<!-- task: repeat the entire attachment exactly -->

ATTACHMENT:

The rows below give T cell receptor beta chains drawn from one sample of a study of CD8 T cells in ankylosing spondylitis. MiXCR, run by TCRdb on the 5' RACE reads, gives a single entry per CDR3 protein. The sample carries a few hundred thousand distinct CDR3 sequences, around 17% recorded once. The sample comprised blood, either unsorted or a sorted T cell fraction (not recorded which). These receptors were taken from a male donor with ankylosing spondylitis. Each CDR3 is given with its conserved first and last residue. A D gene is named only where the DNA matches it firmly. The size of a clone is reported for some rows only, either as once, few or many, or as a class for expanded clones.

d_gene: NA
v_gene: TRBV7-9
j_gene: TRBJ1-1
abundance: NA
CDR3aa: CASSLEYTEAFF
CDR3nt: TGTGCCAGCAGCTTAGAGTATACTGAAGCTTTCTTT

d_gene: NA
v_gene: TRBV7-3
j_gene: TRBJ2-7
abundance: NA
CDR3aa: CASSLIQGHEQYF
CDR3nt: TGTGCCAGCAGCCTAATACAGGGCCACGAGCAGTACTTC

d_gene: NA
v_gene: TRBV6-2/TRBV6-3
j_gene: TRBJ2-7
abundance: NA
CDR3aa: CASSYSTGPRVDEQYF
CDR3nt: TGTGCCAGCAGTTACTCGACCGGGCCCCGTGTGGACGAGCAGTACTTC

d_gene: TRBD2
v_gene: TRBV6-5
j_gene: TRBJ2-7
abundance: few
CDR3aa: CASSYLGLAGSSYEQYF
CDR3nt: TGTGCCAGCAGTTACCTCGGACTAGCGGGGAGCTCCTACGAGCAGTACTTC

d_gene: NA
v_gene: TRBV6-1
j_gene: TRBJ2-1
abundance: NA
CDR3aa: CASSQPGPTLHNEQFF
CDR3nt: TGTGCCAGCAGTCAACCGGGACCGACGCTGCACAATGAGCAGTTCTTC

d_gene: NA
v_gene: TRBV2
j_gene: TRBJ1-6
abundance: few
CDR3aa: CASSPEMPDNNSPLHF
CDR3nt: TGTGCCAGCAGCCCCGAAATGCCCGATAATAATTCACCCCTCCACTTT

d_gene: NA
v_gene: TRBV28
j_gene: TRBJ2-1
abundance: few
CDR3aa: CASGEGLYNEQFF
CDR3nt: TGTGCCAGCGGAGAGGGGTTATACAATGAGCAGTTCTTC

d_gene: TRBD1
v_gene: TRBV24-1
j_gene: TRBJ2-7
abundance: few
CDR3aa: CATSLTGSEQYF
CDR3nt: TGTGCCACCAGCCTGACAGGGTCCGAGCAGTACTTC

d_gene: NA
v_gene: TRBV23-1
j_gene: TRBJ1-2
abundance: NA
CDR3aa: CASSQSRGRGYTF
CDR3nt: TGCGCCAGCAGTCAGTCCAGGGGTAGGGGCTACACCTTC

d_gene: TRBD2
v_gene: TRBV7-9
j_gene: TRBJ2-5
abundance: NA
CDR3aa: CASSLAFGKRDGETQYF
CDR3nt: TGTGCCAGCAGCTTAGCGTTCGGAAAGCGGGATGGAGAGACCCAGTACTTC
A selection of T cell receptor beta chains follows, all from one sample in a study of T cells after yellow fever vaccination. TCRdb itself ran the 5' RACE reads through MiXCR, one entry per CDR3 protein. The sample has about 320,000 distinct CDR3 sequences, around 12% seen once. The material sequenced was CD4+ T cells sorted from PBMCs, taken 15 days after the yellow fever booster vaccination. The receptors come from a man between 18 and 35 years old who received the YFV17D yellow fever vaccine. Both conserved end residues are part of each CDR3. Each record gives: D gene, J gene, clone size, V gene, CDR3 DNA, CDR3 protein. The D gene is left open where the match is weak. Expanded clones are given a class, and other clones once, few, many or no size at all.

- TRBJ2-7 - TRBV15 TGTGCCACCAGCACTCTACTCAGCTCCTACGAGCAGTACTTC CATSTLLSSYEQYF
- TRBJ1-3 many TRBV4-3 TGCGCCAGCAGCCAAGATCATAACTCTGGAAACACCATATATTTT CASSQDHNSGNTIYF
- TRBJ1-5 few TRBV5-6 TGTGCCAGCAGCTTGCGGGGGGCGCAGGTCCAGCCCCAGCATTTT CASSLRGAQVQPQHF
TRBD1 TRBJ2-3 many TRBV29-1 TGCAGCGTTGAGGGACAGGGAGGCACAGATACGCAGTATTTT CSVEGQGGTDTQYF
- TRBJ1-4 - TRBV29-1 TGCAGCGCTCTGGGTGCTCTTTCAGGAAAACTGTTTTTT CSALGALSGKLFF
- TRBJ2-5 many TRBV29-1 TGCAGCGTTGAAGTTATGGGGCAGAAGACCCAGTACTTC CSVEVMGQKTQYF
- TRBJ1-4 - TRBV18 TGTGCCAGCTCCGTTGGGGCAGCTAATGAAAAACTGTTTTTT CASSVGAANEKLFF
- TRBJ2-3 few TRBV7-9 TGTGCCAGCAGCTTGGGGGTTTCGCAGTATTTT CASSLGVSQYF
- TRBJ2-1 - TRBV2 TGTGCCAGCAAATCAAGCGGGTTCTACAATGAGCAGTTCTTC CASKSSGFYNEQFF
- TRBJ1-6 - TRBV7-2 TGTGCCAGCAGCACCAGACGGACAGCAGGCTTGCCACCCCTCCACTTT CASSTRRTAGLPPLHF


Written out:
The rows below give T cell receptor beta chains drawn from one sample of a study of CD8 T cells in ankylosing spondylitis. MiXCR, run by TCRdb on the 5' RACE reads, gives a single entry per CDR3 protein. The sample carries a few hundred thousand distinct CDR3 sequences, around 17% recorded once. The sample comprised blood, either unsorted or a sorted T cell fraction (not recorded which). These receptors were taken from a male donor with ankylosing spondylitis. Each CDR3 is given with its conserved first and last residue. A D gene is named only where the DNA matches it firmly. The size of a clone is reported for some rows only, either as once, few or many, or as a class for expanded clones.

d_gene: NA
v_gene: TRBV7-9
j_gene: TRBJ1-1
abundance: NA
CDR3aa: CASSLEYTEAFF
CDR3nt: TGTGCCAGCAGCTTAGAGTATACTGAAGCTTTCTTT

d_gene: NA
v_gene: TRBV7-3
j_gene: TRBJ2-7
abundance: NA
CDR3aa: CASSLIQGHEQYF
CDR3nt: TGTGCCAGCAGCCTAATACAGGGCCACGAGCAGTACTTC

d_gene: NA
v_gene: TRBV6-2/TRBV6-3
j_gene: TRBJ2-7
abundance: NA
CDR3aa: CASSYSTGPRVDEQYF
CDR3nt: TGTGCCAGCAGTTACTCGACCGGGCCCCGTGTGGACGAGCAGTACTTC

d_gene: TRBD2
v_gene: TRBV6-5
j_gene: TRBJ2-7
abundance: few
CDR3aa: CASSYLGLAGSSYEQYF
CDR3nt: TGTGCCAGCAGTTACCTCGGACTAGCGGGGAGCTCCTACGAGCAGTACTTC

d_gene: NA
v_gene: TRBV6-1
j_gene: TRBJ2-1
abundance: NA
CDR3aa: CASSQPGPTLHNEQFF
CDR3nt: TGTGCCAGCAGTCAACCGGGACCGACGCTGCACAATGAGCAGTTCTTC

d_gene: NA
v_gene: TRBV2
j_gene: TRBJ1-6
abundance: few
CDR3aa: CASSPEMPDNNSPLHF
CDR3nt: TGTGCCAGCAGCCCCGAAATGCCCGATAATAATTCACCCCTCCACTTT

d_gene: NA
v_gene: TRBV28
j_gene: TRBJ2-1
abundance: few
CDR3aa: CASGEGLYNEQFF
CDR3nt: TGTGCCAGCGGAGAGGGGTTATACAATGAGCAGTTCTTC

d_gene: TRBD1
v_gene: TRBV24-1
j_gene: TRBJ2-7
abundance: few
CDR3aa: CATSLTGSEQYF
CDR3nt: TGTGCCACCAGCCTGACAGGGTCCGAGCAGTACTTC

d_gene: NA
v_gene: TRBV23-1
j_gene: TRBJ1-2
abundance: NA
CDR3aa: CASSQSRGRGYTF
CDR3nt: TGCGCCAGCAGTCAGTCCAGGGGTAGGGGCTACACCTTC

d_gene: TRBD2
v_gene: TRBV7-9
j_gene: TRBJ2-5
abundance: NA
CDR3aa: CASSLAFGKRDGETQYF
CDR3nt: TGTGCCAGCAGCTTAGCGTTCGGAAAGCGGGATGGAGAGACCCAGTACTTC
A selection of T cell receptor beta chains follows, all from one sample in a study of T cells after yellow fever vaccination. TCRdb itself ran the 5' RACE reads through MiXCR, one entry per CDR3 protein. The sample has about 320,000 distinct CDR3 sequences, around 12% seen once. The material sequenced was CD4+ T cells sorted from PBMCs, taken 15 days after the yellow fever booster vaccination. The receptors come from a man between 18 and 35 years old who received the YFV17D yellow fever vaccine. Both conserved end residues are part of each CDR3. Each record gives: D gene, J gene, clone size, V gene, CDR3 DNA, CDR3 protein. The D gene is left open where the match is weak. Expanded clones are given a class, and other clones once, few, many or no size at all.

- TRBJ2-7 - TRBV15 TGTGCCACCAGCACTCTACTCAGCTCCTACGAGCAGTACTTC CATSTLLSSYEQYF
- TRBJ1-3 many TRBV4-3 TGCGCCAGCAGCCAAGATCATAACTCTGGAAACACCATATATTTT CASSQDHNSGNTIYF
- TRBJ1-5 few TRBV5-6 TGTGCCAGCAGCTTGCGGGGGGCGCAGGTCCAGCCCCAGCATTTT CASSLRGAQVQPQHF
TRBD1 TRBJ2-3 many TRBV29-1 TGCAGCGTTGAGGGACAGGGAGGCACAGATACGCAGTATTTT CSVEGQGGTDTQYF
- TRBJ1-4 - TRBV29-1 TGCAGCGCTCTGGGTGCTCTTTCAGGAAAACTGTTTTTT CSALGALSGKLFF
- TRBJ2-5 many TRBV29-1 TGCAGCGTTGAAGTTATGGGGCAGAAGACCCAGTACTTC CSVEVMGQKTQYF
- TRBJ1-4 - TRBV18 TGTGCCAGCTCCGTTGGGGCAGCTAATGAAAAACTGTTTTTT CASSVGAANEKLFF
- TRBJ2-3 few TRBV7-9 TGTGCCAGCAGCTTGGGGGTTTCGCAGTATTTT CASSLGVSQYF
- TRBJ2-1 - TRBV2 TGTGCCAGCAAATCAAGCGGGTTCTACAATGAGCAGTTCTTC CASKSSGFYNEQFF
- TRBJ1-6 - TRBV7-2 TGTGCCAGCAGCACCAGACGGACAGCAGGCTTGCCACCCCTCCACTTT CASSTRRTAGLPPLHF